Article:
And so to return to my earlier point, God is not a sadist, nor is the existence of pain is in need for God to work. Pain is pain; it was a result of the fall, but now Christ has transformed it into a pathway of healing, strength, glory, and a way for resurrecting towards our ultimate resurrection. (And for this reason too the Church focuses in her prayers, hymnology, and sacraments on the utmost hope in Christ – the One who triumphed pain and was resurrected to give everyone life through triumphing pain).
On another occasion, when St. Paul lists the sufferings he experienced during his ministry, he comes to a bizarre conclusion:
Are they ministers of Christ?—I speak as a fool—I am more: in labors more abundant, in stripes above measure, in prisons more frequently, in deaths often. From the Jews five times I received forty stripes minus one. Three times I was beaten with rods; once I was stoned; three times I was shipwrecked; a night and a day I have been in the deep; in journeys often, in perils of waters, in perils of robbers, in perils of my own countrymen, in perils of the Gentiles, in perils in the city, in perils in the wilderness, in perils in the sea, in perils among false brethren; in weariness and toil, in sleeplessness often, in hunger and thirst, in fastings often, in cold and nakedness— besides the other things, what comes upon me daily: my deep concern for all the churches. Who is weak, and I am not weak? (2 Cor 11:23-29)
St. Paul openly states he is weak (and does so in the following chapter as noted earlier), yet above all his weakness and sufferings – his “deep concern” was for “all the churches.” St. Paul transformed his pain – the countless of encounters of trauma he experienced (whilst doing good in the name of Christ – no prosperity gospel there) – as nothing because all what he cared was for the salvation of men. All those pains he experienced were irrelevant; but when he did truly experience pain which caused him to “plead to the Lord’ (2 Cor 12:8), Christ revealed that whatever He goes through, Christ’s grace is sufficient. And it is likewise for us.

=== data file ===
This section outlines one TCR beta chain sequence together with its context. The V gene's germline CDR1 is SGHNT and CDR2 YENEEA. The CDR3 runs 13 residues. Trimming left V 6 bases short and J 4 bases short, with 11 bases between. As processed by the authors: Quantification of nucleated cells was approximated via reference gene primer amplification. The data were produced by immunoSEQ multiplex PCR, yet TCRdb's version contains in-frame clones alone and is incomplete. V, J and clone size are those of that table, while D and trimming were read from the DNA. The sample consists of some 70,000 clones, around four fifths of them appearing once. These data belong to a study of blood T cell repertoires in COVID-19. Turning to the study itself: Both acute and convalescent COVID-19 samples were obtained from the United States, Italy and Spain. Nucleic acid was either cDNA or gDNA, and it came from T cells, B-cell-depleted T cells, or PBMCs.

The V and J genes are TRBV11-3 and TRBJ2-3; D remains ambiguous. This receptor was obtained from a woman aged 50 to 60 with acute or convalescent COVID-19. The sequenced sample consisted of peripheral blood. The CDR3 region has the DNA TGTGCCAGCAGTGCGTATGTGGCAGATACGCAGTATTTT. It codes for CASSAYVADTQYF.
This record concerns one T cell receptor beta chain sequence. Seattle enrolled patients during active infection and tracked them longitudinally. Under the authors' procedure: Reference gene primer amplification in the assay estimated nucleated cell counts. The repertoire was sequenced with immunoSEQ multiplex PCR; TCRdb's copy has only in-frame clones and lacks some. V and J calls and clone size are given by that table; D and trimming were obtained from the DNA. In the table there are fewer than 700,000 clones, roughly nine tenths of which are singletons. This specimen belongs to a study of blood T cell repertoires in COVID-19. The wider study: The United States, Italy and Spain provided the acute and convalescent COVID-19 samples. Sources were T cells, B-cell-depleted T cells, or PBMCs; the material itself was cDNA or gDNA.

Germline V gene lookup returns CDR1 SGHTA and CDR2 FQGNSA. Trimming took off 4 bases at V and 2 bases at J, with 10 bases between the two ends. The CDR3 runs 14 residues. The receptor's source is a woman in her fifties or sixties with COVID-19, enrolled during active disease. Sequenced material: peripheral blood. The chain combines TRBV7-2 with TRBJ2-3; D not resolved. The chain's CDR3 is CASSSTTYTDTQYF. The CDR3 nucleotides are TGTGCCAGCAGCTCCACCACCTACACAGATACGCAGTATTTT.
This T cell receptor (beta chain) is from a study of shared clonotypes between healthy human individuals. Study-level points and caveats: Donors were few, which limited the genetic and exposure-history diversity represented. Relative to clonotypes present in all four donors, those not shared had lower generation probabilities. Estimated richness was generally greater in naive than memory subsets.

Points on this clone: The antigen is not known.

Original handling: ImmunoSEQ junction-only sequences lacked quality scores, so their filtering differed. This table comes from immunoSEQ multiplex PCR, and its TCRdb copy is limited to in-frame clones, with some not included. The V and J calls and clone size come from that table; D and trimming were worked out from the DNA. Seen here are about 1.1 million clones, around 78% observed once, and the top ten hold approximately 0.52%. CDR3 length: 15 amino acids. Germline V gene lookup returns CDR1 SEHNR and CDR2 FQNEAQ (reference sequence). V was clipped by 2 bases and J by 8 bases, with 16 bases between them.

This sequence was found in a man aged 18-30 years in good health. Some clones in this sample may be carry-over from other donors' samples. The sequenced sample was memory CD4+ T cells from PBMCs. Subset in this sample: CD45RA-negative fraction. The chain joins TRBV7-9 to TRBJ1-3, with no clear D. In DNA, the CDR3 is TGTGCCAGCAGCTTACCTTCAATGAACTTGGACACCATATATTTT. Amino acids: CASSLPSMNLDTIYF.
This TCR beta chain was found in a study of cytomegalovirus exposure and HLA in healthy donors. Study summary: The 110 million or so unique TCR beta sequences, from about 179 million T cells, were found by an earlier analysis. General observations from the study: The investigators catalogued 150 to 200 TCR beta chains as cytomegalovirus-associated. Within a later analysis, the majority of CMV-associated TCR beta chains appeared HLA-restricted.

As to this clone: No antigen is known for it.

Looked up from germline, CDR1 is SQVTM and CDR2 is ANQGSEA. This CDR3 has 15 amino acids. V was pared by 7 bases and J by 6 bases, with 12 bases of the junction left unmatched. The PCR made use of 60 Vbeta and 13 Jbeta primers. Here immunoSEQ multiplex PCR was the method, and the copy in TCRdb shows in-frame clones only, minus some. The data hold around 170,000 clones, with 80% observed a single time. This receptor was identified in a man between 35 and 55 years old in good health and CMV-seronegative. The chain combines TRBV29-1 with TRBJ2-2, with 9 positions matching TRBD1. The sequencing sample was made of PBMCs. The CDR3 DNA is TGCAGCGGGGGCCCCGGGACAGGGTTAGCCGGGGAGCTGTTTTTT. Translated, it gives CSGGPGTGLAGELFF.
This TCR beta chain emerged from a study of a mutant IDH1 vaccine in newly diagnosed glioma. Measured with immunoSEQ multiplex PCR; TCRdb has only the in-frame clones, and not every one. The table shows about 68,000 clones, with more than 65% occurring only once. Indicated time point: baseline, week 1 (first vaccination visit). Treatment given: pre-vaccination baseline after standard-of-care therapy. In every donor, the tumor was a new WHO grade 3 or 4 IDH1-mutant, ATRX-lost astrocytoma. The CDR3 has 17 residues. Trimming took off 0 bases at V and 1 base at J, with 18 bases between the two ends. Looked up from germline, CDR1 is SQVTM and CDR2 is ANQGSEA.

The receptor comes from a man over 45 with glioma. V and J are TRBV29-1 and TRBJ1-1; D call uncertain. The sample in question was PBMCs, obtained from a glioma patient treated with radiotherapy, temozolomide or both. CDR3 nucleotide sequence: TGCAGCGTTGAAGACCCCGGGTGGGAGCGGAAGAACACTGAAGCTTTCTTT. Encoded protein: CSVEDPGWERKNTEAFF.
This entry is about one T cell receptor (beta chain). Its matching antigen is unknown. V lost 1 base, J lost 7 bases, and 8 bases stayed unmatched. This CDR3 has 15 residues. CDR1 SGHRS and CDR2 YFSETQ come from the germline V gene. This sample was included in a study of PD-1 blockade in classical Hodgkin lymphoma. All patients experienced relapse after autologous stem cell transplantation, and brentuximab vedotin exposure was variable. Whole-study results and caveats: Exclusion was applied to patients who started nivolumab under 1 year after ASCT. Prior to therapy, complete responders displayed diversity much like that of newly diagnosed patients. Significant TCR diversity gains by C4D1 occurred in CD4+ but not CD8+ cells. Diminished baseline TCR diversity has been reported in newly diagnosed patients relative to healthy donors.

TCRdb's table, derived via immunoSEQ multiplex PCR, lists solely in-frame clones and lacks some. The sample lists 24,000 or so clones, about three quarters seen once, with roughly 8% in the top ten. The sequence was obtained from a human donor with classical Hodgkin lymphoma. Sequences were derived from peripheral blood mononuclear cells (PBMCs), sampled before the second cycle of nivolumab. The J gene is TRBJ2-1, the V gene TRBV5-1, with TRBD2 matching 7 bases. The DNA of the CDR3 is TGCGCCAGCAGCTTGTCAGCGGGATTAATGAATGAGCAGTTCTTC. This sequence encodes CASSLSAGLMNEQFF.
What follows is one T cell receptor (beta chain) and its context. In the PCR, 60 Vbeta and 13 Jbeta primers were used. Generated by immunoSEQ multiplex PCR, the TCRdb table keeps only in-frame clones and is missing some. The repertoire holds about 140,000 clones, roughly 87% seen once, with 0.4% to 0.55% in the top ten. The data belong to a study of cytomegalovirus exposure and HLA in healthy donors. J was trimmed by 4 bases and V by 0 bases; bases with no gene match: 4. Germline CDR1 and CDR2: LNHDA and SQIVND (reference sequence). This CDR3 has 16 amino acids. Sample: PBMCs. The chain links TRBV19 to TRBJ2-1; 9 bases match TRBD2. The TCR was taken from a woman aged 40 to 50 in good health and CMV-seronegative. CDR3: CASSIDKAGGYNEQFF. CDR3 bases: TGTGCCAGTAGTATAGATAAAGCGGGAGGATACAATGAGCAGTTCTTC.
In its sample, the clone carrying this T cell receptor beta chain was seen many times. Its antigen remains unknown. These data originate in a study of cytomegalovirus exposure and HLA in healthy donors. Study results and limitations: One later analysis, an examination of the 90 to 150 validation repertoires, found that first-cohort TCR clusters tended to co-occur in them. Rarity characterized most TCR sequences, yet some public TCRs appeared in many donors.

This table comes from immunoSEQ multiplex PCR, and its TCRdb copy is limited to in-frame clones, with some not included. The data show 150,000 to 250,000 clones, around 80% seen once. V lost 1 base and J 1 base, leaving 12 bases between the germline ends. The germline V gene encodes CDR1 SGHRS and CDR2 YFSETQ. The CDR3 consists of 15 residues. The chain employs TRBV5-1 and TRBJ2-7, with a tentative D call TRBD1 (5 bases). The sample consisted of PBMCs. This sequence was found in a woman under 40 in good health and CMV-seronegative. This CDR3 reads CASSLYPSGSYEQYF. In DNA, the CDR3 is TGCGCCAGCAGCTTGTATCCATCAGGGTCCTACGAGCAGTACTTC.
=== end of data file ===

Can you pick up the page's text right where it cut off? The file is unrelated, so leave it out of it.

Love destroys the negative dwelling of pain. St. Paul experienced suffering, but his love – his deep concern for churches surpassed those difficulties. Christ’s first words whilst experiencing excruciating pain on the cross was a prayer for others and humanity. St. Stephen prayed for his stoners. St Polycarp along with countless of Christian martyrs prayed for their murders. The Apostles rejoiced in their sufferings that they were “counted worthy to suffer shame for His name” (Acts 5:41). St. Paul was stoned, yet he got up again and kept preaching without any self-pity. St. Peter slept in prison the night before his death sentence. And good ol’ John 16:33 – where Christ honestly and openly tells us we will face tribulation but we will overcome them because He did so for us. We’re not meant to be removed from the world but removed from temptation. This includes temptation of dwelling in pain and succumbing to it.
And so, whatever pain we have experienced, are experiencing, or will experience, we all have the ability to transform it into an element of strength, healing, purification, and power. But we also have the ability (which often we do) to succumb, swim and live in our pain for long periods of time. Denying pain is not human, but dealing with it accordingly and channelling it to and through the Divine is what graces us in becoming more like Him. For in Him, He suffered; suffering is inevitable, but the power of Christ supersedes all things.
“We are not necessarily doubting that God will do the best for us; we are wondering how painful the best will turn out to be.” (CS Lewis)